Kevin Nguyen ‘didn’t just vanish’
Two blocks stand between The Brass Rail bar and Kevin Nguyen's last-known location in 2018.
The 25-year-old spent a night of drinking at the Fort Wayne watering hole on Dec. 8 until bouncers kicked him out before 1 a.m.
He bought a slice from Big Apple Pizza food truck, according to his receipt, and texted his sister to pick him up. His mother arrived instead to bring him home, but Nguyen wasn’t there.
He hasn’t been seen or heard from since he texted his sister for a ride.
Nguyen’s family filed a missing person report with Fort Wayne police two days after he patronized the bar.
“He wasn’t the type that didn’t just come home,” Nguyen’s grandmother, Dee Campbell, told IndyStar.
After encouragement from Nguyen’s father, Campbell texted the 25-year-old after he disappeared to ask what he wanted for Christmas in hopes of spurring a response.
She didn’t hear back.
Pieces that traced the final parts of Nguyen’s night came in about a week after he disappeared.
Surveillance footage later obtained from an Arby’s around the corner from Brass Rail captured him in the fast food chain’s parking lot twice that night — once with his hoodie over his head and the next without his glasses and stumbling slightly at 2:42 a.m.
A Fort Wayne resident invested in the case found Nguyen’s broken glasses in the back of Brass Rail shortly after he went missing.
Aside from hearsay, the surveillance tapes, broken glasses and her grandson’s receipts for his bar tab and pizza, Campbell said she doesn’t know what happened to Nguyen that night. But someone does, she said.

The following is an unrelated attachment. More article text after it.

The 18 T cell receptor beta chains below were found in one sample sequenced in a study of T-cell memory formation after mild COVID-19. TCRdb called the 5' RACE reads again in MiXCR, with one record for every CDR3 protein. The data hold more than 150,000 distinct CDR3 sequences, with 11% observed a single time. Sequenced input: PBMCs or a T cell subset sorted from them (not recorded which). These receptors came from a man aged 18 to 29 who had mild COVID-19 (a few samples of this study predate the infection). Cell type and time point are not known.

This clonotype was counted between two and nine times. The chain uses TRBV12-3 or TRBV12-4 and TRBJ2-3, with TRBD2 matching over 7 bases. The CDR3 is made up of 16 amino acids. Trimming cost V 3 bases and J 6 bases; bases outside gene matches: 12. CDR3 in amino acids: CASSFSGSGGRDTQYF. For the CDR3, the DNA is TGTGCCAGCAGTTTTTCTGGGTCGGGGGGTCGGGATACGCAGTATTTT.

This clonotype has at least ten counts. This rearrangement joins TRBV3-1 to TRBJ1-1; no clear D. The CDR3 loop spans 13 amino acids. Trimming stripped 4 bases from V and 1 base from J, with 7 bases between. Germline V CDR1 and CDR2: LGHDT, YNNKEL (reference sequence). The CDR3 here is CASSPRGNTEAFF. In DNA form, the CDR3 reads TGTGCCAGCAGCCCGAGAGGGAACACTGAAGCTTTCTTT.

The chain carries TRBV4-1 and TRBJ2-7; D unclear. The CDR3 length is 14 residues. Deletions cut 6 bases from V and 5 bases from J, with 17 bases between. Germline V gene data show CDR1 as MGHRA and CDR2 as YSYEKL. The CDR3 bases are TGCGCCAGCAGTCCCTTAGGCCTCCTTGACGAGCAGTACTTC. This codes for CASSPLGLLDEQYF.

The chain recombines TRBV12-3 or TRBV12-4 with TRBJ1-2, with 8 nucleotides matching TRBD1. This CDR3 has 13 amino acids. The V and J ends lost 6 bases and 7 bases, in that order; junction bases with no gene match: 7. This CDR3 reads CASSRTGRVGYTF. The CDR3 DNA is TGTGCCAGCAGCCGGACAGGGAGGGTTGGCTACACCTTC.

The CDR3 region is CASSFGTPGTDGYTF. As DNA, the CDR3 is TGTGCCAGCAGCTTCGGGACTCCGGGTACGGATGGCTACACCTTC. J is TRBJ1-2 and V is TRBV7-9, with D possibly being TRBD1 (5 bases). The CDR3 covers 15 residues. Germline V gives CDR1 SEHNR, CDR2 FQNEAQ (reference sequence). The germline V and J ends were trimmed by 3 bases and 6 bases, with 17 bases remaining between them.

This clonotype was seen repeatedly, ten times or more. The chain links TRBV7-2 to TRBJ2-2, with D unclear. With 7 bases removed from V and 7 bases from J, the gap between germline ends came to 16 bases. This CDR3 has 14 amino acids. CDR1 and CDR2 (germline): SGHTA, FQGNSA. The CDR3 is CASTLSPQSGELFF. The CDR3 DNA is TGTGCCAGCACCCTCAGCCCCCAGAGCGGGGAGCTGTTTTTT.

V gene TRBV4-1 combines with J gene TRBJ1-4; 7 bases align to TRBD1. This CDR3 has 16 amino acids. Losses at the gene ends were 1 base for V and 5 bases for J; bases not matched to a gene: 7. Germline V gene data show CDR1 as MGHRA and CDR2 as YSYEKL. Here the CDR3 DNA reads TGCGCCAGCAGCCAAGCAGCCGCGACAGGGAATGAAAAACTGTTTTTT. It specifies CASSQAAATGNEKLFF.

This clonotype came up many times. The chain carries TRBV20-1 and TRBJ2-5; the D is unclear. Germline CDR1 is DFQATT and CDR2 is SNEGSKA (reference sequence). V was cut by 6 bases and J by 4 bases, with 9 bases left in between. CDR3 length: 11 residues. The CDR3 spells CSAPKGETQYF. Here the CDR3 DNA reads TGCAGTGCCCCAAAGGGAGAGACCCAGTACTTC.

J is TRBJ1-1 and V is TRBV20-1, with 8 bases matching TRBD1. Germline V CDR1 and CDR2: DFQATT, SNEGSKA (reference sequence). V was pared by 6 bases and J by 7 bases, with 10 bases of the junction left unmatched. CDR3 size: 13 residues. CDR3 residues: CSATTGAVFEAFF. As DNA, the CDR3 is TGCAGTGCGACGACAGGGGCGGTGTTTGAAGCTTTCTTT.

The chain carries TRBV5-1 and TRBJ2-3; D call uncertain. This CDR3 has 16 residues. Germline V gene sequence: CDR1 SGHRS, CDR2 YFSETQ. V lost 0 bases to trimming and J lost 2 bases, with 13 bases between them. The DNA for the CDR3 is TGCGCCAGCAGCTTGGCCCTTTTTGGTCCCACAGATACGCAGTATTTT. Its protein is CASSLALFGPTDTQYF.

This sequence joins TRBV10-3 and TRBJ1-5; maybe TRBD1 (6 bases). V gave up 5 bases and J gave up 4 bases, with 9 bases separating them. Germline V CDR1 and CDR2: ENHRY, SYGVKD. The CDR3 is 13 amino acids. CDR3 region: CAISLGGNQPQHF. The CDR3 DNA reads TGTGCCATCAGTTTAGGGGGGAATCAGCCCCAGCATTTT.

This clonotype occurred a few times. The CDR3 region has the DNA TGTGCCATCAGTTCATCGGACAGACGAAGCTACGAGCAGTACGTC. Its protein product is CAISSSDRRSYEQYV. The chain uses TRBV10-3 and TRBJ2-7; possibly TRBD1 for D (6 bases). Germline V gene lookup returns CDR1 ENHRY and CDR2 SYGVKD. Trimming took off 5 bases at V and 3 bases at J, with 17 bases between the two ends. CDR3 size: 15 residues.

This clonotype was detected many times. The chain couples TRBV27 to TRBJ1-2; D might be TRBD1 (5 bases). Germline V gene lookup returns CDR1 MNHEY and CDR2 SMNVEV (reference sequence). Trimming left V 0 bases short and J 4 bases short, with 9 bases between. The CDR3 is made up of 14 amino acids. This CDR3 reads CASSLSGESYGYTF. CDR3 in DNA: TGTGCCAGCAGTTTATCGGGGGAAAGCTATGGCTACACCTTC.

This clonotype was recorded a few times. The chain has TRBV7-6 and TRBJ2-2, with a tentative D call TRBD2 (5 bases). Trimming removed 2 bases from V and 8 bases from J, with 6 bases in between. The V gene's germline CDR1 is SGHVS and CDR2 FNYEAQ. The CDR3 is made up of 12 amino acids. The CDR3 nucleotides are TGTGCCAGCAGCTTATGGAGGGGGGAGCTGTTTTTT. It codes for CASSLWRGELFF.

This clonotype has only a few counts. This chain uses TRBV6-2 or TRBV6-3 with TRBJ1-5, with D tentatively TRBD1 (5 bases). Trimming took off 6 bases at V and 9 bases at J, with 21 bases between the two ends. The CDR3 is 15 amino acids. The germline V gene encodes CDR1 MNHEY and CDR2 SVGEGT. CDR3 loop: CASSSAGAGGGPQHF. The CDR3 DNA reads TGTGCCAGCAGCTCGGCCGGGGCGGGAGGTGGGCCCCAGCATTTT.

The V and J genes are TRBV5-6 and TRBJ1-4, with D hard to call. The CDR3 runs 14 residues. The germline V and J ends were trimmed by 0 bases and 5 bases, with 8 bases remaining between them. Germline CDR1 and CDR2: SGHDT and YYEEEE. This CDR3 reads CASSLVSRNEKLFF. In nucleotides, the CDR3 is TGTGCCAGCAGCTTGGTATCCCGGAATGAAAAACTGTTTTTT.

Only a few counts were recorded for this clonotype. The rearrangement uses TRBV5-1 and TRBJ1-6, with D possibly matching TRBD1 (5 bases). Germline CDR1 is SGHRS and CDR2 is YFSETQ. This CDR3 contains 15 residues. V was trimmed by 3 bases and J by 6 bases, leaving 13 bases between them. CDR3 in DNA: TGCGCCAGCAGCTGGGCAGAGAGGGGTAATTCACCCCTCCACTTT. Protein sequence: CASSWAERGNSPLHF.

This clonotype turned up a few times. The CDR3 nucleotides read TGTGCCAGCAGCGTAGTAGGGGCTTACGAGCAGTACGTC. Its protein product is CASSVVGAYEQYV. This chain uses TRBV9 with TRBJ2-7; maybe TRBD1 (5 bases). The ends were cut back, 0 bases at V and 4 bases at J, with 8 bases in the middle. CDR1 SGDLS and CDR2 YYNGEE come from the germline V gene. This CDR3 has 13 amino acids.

“He didn’t just vanish. This is not sci-fi,” Campbell stressed.
Campbell said she walked the 0.1-mile route her grandson took that night to “get a feel” for what it looks like in the dark. She’s talked with employees at a gas station south of the bar and Arby’s to see if they knew Nguyen.
“I feel like we’re doing the legwork for this investigation,” she said.
She sticks posters up around Fort Wayne each December in hopes of stirring any leads. His case is one of two Indiana missing person cases listed by the FBI’s Violent Criminal Apprehension Program.
“Once we find Kevin, then we can find an answer at least if there was abuse that made its way to the bones,” she said. “I’ve reached the point finally that when I say those words, I don’t cry. Because if my grandson was still with us, unless he’s incapacitated with drugs, or kept hostage, Kevin would come home.”
If you are searching for a loved one gone missing in Indiana, tell us your story. Contact IndyStar's Sarah Nelson at firstname.lastname@example.org or 317-503-7514.
This article originally appeared on Indianapolis Star: Lauren Spierer is one of many: 3 untold stories of missing Hoosiers